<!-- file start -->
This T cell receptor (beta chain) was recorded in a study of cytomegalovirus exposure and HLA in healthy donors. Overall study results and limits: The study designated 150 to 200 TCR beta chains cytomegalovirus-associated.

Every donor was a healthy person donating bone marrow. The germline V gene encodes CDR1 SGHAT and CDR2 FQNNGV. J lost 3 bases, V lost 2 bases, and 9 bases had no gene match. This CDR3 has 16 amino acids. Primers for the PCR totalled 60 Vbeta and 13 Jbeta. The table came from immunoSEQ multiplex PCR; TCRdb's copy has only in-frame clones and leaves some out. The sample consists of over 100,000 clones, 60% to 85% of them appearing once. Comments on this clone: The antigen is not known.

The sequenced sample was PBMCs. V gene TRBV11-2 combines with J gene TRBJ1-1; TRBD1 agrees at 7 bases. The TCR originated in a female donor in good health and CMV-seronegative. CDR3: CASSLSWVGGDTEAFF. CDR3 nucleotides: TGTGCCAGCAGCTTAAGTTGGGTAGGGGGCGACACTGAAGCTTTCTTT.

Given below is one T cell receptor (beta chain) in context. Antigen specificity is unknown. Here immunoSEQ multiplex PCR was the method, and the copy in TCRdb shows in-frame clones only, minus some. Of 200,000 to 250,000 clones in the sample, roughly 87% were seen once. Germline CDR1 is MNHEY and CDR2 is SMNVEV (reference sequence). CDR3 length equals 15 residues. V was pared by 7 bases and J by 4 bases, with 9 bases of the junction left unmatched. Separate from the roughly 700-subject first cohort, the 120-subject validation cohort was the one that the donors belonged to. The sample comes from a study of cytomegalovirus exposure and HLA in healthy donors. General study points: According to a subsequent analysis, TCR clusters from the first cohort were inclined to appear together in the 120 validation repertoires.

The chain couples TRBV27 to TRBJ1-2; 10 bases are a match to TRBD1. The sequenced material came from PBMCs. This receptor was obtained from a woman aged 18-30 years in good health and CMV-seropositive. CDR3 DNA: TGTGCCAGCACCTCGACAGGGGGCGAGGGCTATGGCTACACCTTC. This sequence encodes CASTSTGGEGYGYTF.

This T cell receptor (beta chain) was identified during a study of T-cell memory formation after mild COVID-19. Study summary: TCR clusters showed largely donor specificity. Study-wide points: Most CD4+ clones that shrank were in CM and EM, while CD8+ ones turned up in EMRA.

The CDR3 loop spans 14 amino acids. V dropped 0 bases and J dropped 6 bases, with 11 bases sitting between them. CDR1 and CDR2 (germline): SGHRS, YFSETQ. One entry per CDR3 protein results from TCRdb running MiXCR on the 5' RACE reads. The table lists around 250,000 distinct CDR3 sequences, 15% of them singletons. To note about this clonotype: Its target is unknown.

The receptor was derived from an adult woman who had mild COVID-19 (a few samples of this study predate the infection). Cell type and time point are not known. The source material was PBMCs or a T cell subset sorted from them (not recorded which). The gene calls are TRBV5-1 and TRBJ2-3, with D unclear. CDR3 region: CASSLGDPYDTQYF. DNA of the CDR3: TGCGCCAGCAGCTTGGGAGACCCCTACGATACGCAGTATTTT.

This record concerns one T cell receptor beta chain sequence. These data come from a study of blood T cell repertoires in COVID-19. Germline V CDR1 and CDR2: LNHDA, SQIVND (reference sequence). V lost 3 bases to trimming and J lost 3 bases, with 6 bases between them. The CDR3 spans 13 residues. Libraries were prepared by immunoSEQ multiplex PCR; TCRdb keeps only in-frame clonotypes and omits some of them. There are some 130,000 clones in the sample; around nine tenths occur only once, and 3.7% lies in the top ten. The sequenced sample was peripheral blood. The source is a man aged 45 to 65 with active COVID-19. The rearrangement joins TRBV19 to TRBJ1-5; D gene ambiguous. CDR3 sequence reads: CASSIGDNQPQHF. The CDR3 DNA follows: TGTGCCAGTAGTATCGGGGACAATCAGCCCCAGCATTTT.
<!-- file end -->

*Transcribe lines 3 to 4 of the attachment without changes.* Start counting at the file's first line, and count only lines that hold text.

The sequenced sample was PBMCs. V gene TRBV11-2 combines with J gene TRBJ1-1; TRBD1 agrees at 7 bases. The TCR originated in a female donor in good health and CMV-seronegative. CDR3: CASSLSWVGGDTEAFF. CDR3 nucleotides: TGTGCCAGCAGCTTAAGTTGGGTAGGGGGCGACACTGAAGCTTTCTTT.

Given below is one T cell receptor (beta chain) in context. Antigen specificity is unknown. Here immunoSEQ multiplex PCR was the method, and the copy in TCRdb shows in-frame clones only, minus some. Of 200,000 to 250,000 clones in the sample, roughly 87% were seen once. Germline CDR1 is MNHEY and CDR2 is SMNVEV (reference sequence). CDR3 length equals 15 residues. V was pared by 7 bases and J by 4 bases, with 9 bases of the junction left unmatched. Separate from the roughly 700-subject first cohort, the 120-subject validation cohort was the one that the donors belonged to. The sample comes from a study of cytomegalovirus exposure and HLA in healthy donors. General study points: According to a subsequent analysis, TCR clusters from the first cohort were inclined to appear together in the 120 validation repertoires.